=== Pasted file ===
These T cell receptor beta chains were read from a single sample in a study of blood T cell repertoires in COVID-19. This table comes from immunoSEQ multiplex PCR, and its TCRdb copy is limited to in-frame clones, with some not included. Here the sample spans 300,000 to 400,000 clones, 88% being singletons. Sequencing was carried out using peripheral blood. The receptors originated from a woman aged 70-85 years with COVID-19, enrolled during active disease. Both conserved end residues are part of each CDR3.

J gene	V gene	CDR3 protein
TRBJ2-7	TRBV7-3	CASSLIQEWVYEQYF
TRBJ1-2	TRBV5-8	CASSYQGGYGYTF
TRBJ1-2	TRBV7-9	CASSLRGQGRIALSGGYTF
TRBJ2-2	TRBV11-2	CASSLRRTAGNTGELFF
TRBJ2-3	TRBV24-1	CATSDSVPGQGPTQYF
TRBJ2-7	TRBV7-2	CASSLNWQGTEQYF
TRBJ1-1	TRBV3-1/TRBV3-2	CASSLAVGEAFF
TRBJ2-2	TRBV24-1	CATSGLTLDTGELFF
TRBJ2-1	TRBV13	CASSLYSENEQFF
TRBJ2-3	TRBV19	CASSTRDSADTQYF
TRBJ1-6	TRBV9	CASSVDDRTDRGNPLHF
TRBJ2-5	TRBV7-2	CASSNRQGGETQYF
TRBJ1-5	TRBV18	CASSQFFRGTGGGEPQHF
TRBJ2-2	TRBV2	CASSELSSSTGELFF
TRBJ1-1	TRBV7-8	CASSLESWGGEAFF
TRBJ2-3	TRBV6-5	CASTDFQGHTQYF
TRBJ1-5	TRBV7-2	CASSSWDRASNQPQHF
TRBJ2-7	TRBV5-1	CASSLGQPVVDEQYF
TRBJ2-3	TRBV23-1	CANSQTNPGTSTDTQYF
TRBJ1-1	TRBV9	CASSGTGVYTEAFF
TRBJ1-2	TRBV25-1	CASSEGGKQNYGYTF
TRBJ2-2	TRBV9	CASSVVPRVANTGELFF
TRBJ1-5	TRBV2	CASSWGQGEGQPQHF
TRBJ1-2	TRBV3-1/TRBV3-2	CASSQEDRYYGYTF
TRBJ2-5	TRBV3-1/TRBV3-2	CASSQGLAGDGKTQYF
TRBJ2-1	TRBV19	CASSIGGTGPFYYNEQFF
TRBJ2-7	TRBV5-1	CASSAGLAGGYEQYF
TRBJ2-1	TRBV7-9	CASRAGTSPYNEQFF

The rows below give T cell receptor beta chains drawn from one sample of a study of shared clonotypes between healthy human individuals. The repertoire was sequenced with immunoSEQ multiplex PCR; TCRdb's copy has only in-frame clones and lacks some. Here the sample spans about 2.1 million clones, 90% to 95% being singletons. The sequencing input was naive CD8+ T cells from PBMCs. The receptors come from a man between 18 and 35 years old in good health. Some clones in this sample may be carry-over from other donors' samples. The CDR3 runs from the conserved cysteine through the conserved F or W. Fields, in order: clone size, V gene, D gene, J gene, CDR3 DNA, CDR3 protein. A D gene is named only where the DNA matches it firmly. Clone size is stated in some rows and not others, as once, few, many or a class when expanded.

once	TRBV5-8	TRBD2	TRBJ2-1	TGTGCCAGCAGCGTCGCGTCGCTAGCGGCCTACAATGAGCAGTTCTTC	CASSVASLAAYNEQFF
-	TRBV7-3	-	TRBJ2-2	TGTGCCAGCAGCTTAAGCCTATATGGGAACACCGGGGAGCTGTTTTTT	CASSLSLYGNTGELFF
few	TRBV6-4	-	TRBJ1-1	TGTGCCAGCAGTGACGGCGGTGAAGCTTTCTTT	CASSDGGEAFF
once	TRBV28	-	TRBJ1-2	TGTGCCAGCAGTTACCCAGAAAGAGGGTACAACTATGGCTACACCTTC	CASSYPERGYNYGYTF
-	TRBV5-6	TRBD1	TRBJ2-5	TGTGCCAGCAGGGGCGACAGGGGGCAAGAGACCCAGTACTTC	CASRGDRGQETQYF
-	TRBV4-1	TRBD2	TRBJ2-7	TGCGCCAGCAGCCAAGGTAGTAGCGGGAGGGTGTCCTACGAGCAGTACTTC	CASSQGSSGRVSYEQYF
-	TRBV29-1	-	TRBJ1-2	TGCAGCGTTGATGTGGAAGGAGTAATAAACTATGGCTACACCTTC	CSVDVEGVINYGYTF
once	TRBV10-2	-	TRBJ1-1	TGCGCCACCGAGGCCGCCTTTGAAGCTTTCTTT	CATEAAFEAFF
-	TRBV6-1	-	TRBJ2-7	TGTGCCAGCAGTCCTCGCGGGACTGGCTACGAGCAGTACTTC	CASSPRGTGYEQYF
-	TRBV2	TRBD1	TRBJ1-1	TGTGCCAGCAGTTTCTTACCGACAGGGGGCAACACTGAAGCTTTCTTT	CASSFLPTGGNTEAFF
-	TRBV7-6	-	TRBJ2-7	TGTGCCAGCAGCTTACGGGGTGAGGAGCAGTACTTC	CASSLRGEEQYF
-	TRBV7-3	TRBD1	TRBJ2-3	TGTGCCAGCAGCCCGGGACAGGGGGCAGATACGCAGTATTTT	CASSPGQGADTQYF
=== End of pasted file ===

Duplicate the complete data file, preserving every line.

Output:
These T cell receptor beta chains were read from a single sample in a study of blood T cell repertoires in COVID-19. This table comes from immunoSEQ multiplex PCR, and its TCRdb copy is limited to in-frame clones, with some not included. Here the sample spans 300,000 to 400,000 clones, 88% being singletons. Sequencing was carried out using peripheral blood. The receptors originated from a woman aged 70-85 years with COVID-19, enrolled during active disease. Both conserved end residues are part of each CDR3.

J gene	V gene	CDR3 protein
TRBJ2-7	TRBV7-3	CASSLIQEWVYEQYF
TRBJ1-2	TRBV5-8	CASSYQGGYGYTF
TRBJ1-2	TRBV7-9	CASSLRGQGRIALSGGYTF
TRBJ2-2	TRBV11-2	CASSLRRTAGNTGELFF
TRBJ2-3	TRBV24-1	CATSDSVPGQGPTQYF
TRBJ2-7	TRBV7-2	CASSLNWQGTEQYF
TRBJ1-1	TRBV3-1/TRBV3-2	CASSLAVGEAFF
TRBJ2-2	TRBV24-1	CATSGLTLDTGELFF
TRBJ2-1	TRBV13	CASSLYSENEQFF
TRBJ2-3	TRBV19	CASSTRDSADTQYF
TRBJ1-6	TRBV9	CASSVDDRTDRGNPLHF
TRBJ2-5	TRBV7-2	CASSNRQGGETQYF
TRBJ1-5	TRBV18	CASSQFFRGTGGGEPQHF
TRBJ2-2	TRBV2	CASSELSSSTGELFF
TRBJ1-1	TRBV7-8	CASSLESWGGEAFF
TRBJ2-3	TRBV6-5	CASTDFQGHTQYF
TRBJ1-5	TRBV7-2	CASSSWDRASNQPQHF
TRBJ2-7	TRBV5-1	CASSLGQPVVDEQYF
TRBJ2-3	TRBV23-1	CANSQTNPGTSTDTQYF
TRBJ1-1	TRBV9	CASSGTGVYTEAFF
TRBJ1-2	TRBV25-1	CASSEGGKQNYGYTF
TRBJ2-2	TRBV9	CASSVVPRVANTGELFF
TRBJ1-5	TRBV2	CASSWGQGEGQPQHF
TRBJ1-2	TRBV3-1/TRBV3-2	CASSQEDRYYGYTF
TRBJ2-5	TRBV3-1/TRBV3-2	CASSQGLAGDGKTQYF
TRBJ2-1	TRBV19	CASSIGGTGPFYYNEQFF
TRBJ2-7	TRBV5-1	CASSAGLAGGYEQYF
TRBJ2-1	TRBV7-9	CASRAGTSPYNEQFF

The rows below give T cell receptor beta chains drawn from one sample of a study of shared clonotypes between healthy human individuals. The repertoire was sequenced with immunoSEQ multiplex PCR; TCRdb's copy has only in-frame clones and lacks some. Here the sample spans about 2.1 million clones, 90% to 95% being singletons. The sequencing input was naive CD8+ T cells from PBMCs. The receptors come from a man between 18 and 35 years old in good health. Some clones in this sample may be carry-over from other donors' samples. The CDR3 runs from the conserved cysteine through the conserved F or W. Fields, in order: clone size, V gene, D gene, J gene, CDR3 DNA, CDR3 protein. A D gene is named only where the DNA matches it firmly. Clone size is stated in some rows and not others, as once, few, many or a class when expanded.

once	TRBV5-8	TRBD2	TRBJ2-1	TGTGCCAGCAGCGTCGCGTCGCTAGCGGCCTACAATGAGCAGTTCTTC	CASSVASLAAYNEQFF
-	TRBV7-3	-	TRBJ2-2	TGTGCCAGCAGCTTAAGCCTATATGGGAACACCGGGGAGCTGTTTTTT	CASSLSLYGNTGELFF
few	TRBV6-4	-	TRBJ1-1	TGTGCCAGCAGTGACGGCGGTGAAGCTTTCTTT	CASSDGGEAFF
once	TRBV28	-	TRBJ1-2	TGTGCCAGCAGTTACCCAGAAAGAGGGTACAACTATGGCTACACCTTC	CASSYPERGYNYGYTF
-	TRBV5-6	TRBD1	TRBJ2-5	TGTGCCAGCAGGGGCGACAGGGGGCAAGAGACCCAGTACTTC	CASRGDRGQETQYF
-	TRBV4-1	TRBD2	TRBJ2-7	TGCGCCAGCAGCCAAGGTAGTAGCGGGAGGGTGTCCTACGAGCAGTACTTC	CASSQGSSGRVSYEQYF
-	TRBV29-1	-	TRBJ1-2	TGCAGCGTTGATGTGGAAGGAGTAATAAACTATGGCTACACCTTC	CSVDVEGVINYGYTF
once	TRBV10-2	-	TRBJ1-1	TGCGCCACCGAGGCCGCCTTTGAAGCTTTCTTT	CATEAAFEAFF
-	TRBV6-1	-	TRBJ2-7	TGTGCCAGCAGTCCTCGCGGGACTGGCTACGAGCAGTACTTC	CASSPRGTGYEQYF
-	TRBV2	TRBD1	TRBJ1-1	TGTGCCAGCAGTTTCTTACCGACAGGGGGCAACACTGAAGCTTTCTTT	CASSFLPTGGNTEAFF
-	TRBV7-6	-	TRBJ2-7	TGTGCCAGCAGCTTACGGGGTGAGGAGCAGTACTTC	CASSLRGEEQYF
-	TRBV7-3	TRBD1	TRBJ2-3	TGTGCCAGCAGCCCGGGACAGGGGGCAGATACGCAGTATTTT	CASSPGQGADTQYF